Russians scared about Estonian visa cancellation
As of this week, Estonia, the first country in the European Union to do so, will stop allowing more than 50,000 Russian citizens with previously issued visas to enter the country. This will make it significantly more difficult for ordinary Russians to enter the EU.
Anna is concerned, much like the hundreds of other Russians who cross the border into Estonia each day at the town of Narva, that she will no longer be able to continue coming to Estonia to pay her respects at the graves of her relatives.
“We are keeping our fingers crossed that the governments will figure out a solution. Perhaps they can find common ground on anything. I try to stay out of politics, but being as how some of my family members are interred here, I would like to continue coming.”
“But what options do you have? For us, average people, there is no way out of this predicament. This needs to be negotiated, and I hope that eventually our nations can come to an understanding and find a solution that satisfies everyone.”
This ban comes just four days after Ukrainian President Volodymyr Zelenskyy issued a fresh call for EU states to ban visas for Russian nationals. Zelenskyy’s goal was to prevent the EU from turning into a “supermarket” where anyone with the means to enter could do so.
According to Zelenskyy, his plan does not apply to Russians who are in need of assistance because they are putting their freedom or their lives in danger by opposing the policies of Vladimir Putin, who is the leader of the Kremlin.
As a result of the closure of European airspace to Russians, a significant number of Russians have been making their way through the bordering countries of the Baltic and Finland in order to fly to other areas of Europe on Schengen visas. The permits allow for 90 days of travel within the border-free Schengen Area, which consists of 26 countries.
“We will sanction all the Schengen visas that are valid currently except for some humanitarian and family related cases,” Estonian Minister of Foreign Affairs Urmas Reinsalu told Reuters. He added that the government was considering closing the Estonian-Russian border completely to all Russians. “We will sanction all the Schengen visas that are valid currently,” he said.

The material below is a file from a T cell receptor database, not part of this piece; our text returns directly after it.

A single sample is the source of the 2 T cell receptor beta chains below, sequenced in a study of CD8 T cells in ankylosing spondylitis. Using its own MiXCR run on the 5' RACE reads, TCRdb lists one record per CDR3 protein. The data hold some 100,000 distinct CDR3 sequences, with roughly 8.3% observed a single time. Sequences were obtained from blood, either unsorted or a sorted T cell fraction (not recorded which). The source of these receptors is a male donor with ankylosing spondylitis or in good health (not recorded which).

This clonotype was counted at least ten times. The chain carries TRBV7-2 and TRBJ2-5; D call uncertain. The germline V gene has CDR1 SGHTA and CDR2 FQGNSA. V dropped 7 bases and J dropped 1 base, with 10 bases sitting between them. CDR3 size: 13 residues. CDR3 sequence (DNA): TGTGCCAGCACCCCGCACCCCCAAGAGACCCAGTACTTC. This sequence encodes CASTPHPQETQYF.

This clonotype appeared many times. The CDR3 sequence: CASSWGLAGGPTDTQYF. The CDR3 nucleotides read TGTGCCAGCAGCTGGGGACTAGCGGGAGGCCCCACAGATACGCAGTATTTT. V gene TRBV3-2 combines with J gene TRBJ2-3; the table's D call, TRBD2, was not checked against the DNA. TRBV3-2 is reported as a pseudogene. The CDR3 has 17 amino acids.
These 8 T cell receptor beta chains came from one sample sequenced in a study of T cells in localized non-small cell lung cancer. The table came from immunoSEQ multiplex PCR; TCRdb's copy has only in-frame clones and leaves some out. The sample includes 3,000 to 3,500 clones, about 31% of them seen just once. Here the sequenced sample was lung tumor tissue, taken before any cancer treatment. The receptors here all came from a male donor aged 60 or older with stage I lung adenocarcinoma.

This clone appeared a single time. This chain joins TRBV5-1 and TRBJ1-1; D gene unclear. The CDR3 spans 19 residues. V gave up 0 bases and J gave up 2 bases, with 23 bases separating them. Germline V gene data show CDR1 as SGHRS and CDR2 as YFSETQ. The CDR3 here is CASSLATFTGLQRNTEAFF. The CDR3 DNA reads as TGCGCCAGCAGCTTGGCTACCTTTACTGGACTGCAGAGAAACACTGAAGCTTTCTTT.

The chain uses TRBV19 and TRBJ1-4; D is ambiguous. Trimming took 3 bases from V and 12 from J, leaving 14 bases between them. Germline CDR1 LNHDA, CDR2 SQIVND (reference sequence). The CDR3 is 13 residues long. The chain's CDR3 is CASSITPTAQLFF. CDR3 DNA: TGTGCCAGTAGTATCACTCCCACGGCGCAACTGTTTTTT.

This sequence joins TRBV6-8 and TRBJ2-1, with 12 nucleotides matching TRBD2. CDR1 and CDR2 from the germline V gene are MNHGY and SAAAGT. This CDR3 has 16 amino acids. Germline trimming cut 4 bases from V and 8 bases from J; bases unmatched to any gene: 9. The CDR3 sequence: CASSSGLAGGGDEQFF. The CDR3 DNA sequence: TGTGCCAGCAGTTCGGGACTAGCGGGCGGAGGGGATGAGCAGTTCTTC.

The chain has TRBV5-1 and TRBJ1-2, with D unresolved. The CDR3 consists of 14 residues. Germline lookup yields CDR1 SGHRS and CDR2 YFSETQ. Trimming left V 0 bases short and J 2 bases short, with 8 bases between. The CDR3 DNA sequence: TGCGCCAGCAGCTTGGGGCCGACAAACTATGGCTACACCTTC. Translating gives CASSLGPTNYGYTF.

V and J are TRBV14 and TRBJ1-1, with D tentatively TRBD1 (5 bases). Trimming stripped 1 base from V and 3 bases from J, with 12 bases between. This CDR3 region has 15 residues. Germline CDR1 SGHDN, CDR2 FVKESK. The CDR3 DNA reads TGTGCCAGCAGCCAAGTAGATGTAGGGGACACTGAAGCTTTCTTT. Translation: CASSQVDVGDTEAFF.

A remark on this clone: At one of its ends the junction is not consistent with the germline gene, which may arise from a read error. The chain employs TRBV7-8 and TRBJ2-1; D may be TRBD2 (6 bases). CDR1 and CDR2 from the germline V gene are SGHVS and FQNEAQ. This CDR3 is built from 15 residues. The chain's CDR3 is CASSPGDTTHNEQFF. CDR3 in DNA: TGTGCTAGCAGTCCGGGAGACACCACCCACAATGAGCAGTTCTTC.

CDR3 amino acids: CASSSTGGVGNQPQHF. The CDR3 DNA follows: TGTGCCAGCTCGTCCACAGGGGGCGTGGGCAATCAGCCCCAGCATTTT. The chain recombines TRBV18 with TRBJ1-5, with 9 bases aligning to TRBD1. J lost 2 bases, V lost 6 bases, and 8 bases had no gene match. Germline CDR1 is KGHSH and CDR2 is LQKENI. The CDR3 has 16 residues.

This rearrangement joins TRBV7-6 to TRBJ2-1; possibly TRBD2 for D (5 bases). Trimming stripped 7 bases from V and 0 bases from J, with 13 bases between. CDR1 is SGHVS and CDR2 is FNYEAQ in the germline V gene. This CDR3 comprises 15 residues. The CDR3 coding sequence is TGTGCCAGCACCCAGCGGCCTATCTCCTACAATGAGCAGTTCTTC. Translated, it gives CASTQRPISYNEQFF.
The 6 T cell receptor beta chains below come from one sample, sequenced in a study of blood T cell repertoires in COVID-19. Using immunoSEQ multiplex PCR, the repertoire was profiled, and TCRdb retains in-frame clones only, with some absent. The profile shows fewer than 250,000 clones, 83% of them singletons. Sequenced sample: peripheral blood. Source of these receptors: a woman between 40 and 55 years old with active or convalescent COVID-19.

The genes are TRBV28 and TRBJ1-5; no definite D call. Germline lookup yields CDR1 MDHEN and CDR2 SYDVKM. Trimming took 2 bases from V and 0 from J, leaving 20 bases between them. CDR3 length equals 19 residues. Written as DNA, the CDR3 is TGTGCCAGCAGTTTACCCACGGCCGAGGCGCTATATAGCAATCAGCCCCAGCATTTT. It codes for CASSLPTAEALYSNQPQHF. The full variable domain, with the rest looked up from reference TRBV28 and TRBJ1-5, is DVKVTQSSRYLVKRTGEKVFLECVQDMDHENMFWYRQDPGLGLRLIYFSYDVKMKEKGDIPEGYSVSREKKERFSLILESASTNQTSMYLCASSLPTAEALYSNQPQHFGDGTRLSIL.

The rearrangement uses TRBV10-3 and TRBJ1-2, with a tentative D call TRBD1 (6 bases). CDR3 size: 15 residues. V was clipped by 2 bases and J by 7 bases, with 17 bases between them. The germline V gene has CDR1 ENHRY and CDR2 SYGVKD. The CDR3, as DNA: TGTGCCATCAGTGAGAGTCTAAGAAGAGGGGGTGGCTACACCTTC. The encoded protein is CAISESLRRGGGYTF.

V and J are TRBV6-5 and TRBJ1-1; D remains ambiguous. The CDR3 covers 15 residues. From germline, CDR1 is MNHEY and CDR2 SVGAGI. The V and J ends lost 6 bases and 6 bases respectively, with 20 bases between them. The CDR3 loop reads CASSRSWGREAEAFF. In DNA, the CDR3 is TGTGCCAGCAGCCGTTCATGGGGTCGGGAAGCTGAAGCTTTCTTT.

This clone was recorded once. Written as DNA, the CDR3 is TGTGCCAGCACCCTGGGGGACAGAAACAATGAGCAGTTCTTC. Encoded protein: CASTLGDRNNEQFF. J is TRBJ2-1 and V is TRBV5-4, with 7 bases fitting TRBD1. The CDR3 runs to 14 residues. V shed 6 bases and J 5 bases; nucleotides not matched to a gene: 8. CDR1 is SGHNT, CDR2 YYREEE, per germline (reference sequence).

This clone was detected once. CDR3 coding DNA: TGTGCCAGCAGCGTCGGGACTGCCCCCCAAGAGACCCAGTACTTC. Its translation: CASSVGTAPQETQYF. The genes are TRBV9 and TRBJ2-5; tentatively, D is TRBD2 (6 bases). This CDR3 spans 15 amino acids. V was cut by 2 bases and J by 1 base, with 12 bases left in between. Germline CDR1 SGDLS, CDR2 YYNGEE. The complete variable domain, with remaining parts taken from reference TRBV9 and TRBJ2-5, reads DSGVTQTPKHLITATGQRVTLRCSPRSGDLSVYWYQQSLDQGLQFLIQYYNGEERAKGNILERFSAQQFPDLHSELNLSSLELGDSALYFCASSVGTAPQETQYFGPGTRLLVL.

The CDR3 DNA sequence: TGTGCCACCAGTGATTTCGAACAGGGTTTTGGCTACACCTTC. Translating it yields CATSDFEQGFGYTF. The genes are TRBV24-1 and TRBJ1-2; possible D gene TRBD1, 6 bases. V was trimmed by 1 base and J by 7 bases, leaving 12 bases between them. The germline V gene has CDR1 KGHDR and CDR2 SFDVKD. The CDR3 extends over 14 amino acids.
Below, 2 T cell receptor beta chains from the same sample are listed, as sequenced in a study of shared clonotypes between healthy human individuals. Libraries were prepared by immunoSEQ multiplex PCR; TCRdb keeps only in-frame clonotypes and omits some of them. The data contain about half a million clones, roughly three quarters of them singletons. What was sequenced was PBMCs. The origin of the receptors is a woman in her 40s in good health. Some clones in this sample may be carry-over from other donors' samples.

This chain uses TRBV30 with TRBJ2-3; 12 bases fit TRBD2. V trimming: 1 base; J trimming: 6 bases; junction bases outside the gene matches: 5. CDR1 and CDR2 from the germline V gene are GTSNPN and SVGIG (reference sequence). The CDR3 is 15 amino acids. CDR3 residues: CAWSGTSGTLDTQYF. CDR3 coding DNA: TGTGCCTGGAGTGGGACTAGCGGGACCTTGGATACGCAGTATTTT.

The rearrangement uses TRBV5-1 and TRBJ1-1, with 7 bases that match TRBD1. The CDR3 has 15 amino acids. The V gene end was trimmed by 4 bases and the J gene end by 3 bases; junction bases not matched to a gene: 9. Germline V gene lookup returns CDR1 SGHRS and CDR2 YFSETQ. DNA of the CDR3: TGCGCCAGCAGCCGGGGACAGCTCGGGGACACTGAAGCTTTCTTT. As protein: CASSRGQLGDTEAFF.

According to a spokesperson for the Estonian government, Estonia is the first country in the EU to prohibit travel on visas that have already been issued. Every day, over 2,500 people from Russia enter Estonia, with roughly half of them having Schengen visas.
Of addition, approximately nine percent of the population in Estonia are not native-born Estonians; the majority of these people are Russian.
Reinsalu stated that traveling to Europe was not a fundamental human right, and that Russian taxpayers who traveled to Europe were indirectly subsidizing Russia’s military operation in Ukraine.
“We must admit that Russian society, in general, also bears passive moral responsibility for these atrocities, which are taking place on Ukrainian soil,” he said. “These atrocities are taking place on Ukrainian soil.”
“The legal responsibility for the massacre lies with Putin, his inner circle, and those responsible for carrying it out. But there is no denying that the moral obligation also rests with this state and the people who live in it, “Reinsalu remarked.
As a result of the rising number of Russian tourists traveling to Europe, Finland’s Foreign Minister Pekka Haavisto announced on Tuesday that the country will reduce the number of visas granted to Russian citizens to 10% of the existing level beginning September 1.
After Russia lifted pandemic-related border restrictions a month ago, an influx of Russian tourists began using Finland and its Helsinki-Vantaa Airport as a gateway towards European holiday destinations. According to Haavisto, the decision came as a result of this influx of Russian tourists.
Some EU leaders, such as the Prime Minister of Finland, Sanna Marin, and her counterpart in Estonia, Kaja Kallas, have called for an EU-wide visa ban. German Chancellor Olaf Scholz opposed this idea on Monday, stating that Russians should be able to flee their home country if they disagree with the regime there. Sanna Marin and Kaja Kallas represent Finland and Estonia, respectively.
Scholz stated earlier this week that “all of the decisions we take should not make it more complicated to leave the nation, for getting away from the leadership and the regime in Russia,” and he was referring to the current situation in Russia.